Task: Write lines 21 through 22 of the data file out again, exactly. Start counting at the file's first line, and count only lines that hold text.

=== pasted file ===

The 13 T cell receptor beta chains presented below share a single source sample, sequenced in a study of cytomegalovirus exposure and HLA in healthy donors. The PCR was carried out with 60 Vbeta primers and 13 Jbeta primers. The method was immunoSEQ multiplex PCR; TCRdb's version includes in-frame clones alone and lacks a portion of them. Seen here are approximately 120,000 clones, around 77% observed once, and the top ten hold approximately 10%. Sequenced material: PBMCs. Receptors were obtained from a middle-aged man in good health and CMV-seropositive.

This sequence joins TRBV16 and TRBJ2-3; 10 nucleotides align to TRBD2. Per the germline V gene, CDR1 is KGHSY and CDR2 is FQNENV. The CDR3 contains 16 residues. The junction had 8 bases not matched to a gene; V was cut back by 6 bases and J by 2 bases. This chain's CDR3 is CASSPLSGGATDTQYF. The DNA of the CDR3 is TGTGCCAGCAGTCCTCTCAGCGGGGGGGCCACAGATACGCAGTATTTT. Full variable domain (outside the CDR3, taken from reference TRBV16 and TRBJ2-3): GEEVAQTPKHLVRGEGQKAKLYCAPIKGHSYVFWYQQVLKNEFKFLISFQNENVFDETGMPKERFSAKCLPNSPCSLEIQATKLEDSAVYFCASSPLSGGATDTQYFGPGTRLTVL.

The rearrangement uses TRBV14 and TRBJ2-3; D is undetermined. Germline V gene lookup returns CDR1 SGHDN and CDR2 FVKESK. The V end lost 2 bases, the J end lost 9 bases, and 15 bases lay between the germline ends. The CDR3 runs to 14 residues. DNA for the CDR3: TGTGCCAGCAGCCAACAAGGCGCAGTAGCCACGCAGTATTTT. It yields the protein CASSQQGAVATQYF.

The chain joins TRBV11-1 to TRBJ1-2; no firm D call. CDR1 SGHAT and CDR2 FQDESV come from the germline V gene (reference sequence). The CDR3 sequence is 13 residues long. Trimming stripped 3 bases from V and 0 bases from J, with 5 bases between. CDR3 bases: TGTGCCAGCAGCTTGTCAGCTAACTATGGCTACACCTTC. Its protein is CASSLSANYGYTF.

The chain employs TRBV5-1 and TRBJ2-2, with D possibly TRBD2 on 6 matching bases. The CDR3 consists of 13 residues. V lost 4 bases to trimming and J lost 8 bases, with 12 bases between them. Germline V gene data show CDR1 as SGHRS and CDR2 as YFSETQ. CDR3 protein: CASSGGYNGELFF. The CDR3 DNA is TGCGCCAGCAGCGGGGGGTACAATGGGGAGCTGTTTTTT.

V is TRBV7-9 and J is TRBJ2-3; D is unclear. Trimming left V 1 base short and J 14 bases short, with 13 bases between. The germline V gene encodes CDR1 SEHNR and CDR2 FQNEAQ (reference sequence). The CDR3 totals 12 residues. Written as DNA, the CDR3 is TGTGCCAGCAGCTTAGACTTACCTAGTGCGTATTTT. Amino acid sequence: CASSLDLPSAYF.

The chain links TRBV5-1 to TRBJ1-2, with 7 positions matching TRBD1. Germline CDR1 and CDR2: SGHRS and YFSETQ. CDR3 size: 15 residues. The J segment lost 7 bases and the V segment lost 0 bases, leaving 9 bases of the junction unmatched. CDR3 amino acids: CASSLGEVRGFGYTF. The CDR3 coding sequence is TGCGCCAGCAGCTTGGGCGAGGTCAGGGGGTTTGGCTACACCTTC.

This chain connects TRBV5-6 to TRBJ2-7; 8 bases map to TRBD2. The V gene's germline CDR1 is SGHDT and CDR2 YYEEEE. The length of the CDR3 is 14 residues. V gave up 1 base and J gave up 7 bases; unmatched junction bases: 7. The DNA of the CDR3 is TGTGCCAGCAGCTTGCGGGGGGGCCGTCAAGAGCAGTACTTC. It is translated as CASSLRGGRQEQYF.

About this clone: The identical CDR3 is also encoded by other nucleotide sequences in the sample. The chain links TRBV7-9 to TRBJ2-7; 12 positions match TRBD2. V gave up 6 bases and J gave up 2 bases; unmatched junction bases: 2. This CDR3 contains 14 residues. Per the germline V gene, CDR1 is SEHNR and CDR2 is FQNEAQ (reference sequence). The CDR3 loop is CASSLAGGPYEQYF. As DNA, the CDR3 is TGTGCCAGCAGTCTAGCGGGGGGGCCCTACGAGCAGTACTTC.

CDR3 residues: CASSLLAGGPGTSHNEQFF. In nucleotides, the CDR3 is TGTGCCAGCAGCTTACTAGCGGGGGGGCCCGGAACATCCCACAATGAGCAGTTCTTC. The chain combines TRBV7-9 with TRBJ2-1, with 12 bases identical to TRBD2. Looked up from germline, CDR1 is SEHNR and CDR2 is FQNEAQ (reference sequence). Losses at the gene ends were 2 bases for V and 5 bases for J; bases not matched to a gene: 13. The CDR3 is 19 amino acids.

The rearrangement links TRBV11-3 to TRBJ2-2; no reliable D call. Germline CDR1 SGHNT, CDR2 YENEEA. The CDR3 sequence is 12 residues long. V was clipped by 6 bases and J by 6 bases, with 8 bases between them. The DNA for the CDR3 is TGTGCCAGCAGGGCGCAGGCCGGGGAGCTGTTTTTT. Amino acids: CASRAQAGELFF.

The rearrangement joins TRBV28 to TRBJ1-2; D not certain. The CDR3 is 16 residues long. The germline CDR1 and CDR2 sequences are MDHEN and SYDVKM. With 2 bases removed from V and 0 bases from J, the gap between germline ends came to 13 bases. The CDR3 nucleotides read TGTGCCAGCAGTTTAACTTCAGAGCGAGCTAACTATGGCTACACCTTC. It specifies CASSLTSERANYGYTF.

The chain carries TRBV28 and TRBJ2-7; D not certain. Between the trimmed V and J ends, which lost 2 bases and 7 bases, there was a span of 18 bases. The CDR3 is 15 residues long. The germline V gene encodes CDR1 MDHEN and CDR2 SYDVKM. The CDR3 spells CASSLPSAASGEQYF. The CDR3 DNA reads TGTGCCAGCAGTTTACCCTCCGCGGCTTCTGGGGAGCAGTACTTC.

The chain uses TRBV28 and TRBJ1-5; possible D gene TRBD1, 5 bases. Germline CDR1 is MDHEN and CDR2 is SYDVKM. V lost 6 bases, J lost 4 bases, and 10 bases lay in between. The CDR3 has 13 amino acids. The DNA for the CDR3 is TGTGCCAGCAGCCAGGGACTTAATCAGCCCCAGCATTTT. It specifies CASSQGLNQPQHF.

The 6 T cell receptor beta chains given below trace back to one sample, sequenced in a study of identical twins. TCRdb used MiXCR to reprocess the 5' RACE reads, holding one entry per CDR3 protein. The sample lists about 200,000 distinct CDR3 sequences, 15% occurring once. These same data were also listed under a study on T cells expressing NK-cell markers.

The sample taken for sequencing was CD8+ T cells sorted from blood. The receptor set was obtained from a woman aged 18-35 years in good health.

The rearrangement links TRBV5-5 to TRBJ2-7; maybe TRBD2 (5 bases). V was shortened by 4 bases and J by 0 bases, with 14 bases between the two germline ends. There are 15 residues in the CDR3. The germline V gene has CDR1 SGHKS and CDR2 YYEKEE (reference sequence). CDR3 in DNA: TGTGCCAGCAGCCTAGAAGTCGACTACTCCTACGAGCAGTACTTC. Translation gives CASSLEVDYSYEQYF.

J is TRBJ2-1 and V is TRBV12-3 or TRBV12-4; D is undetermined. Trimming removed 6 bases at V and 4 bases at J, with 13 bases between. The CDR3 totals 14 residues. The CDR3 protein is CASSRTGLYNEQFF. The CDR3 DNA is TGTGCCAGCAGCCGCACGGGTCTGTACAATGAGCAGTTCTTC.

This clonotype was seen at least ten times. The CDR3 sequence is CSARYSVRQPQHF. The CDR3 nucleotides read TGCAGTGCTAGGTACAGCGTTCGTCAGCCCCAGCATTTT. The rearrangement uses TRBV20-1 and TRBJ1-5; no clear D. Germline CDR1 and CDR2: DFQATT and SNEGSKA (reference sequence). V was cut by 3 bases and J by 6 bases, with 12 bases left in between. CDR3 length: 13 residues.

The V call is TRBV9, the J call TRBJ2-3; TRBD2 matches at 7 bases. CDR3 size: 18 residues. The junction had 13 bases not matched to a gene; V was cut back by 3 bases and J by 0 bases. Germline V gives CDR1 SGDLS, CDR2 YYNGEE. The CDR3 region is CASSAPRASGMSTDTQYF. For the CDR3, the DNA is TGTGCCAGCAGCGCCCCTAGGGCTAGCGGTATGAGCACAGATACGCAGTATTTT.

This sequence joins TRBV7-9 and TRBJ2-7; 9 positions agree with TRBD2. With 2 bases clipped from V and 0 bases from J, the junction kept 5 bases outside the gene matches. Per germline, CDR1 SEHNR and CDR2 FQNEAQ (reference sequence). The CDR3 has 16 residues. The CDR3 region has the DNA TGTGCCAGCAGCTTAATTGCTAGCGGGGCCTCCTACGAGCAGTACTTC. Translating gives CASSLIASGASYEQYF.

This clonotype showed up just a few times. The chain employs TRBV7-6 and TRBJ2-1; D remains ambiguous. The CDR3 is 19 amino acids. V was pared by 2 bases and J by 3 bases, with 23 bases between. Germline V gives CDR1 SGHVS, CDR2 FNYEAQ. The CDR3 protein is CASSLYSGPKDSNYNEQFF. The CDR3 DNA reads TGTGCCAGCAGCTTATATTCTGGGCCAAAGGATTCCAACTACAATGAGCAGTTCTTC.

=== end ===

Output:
This sequence joins TRBV7-9 and TRBJ2-7; 9 positions agree with TRBD2. With 2 bases clipped from V and 0 bases from J, the junction kept 5 bases outside the gene matches. Per germline, CDR1 SEHNR and CDR2 FQNEAQ (reference sequence). The CDR3 has 16 residues. The CDR3 region has the DNA TGTGCCAGCAGCTTAATTGCTAGCGGGGCCTCCTACGAGCAGTACTTC. Translating gives CASSLIASGASYEQYF.

This clonotype showed up just a few times. The chain employs TRBV7-6 and TRBJ2-1; D remains ambiguous. The CDR3 is 19 amino acids. V was pared by 2 bases and J by 3 bases, with 23 bases between. Germline V gives CDR1 SGHVS, CDR2 FNYEAQ. The CDR3 protein is CASSLYSGPKDSNYNEQFF. The CDR3 DNA reads TGTGCCAGCAGCTTATATTCTGGGCCAAAGGATTCCAACTACAATGAGCAGTTCTTC.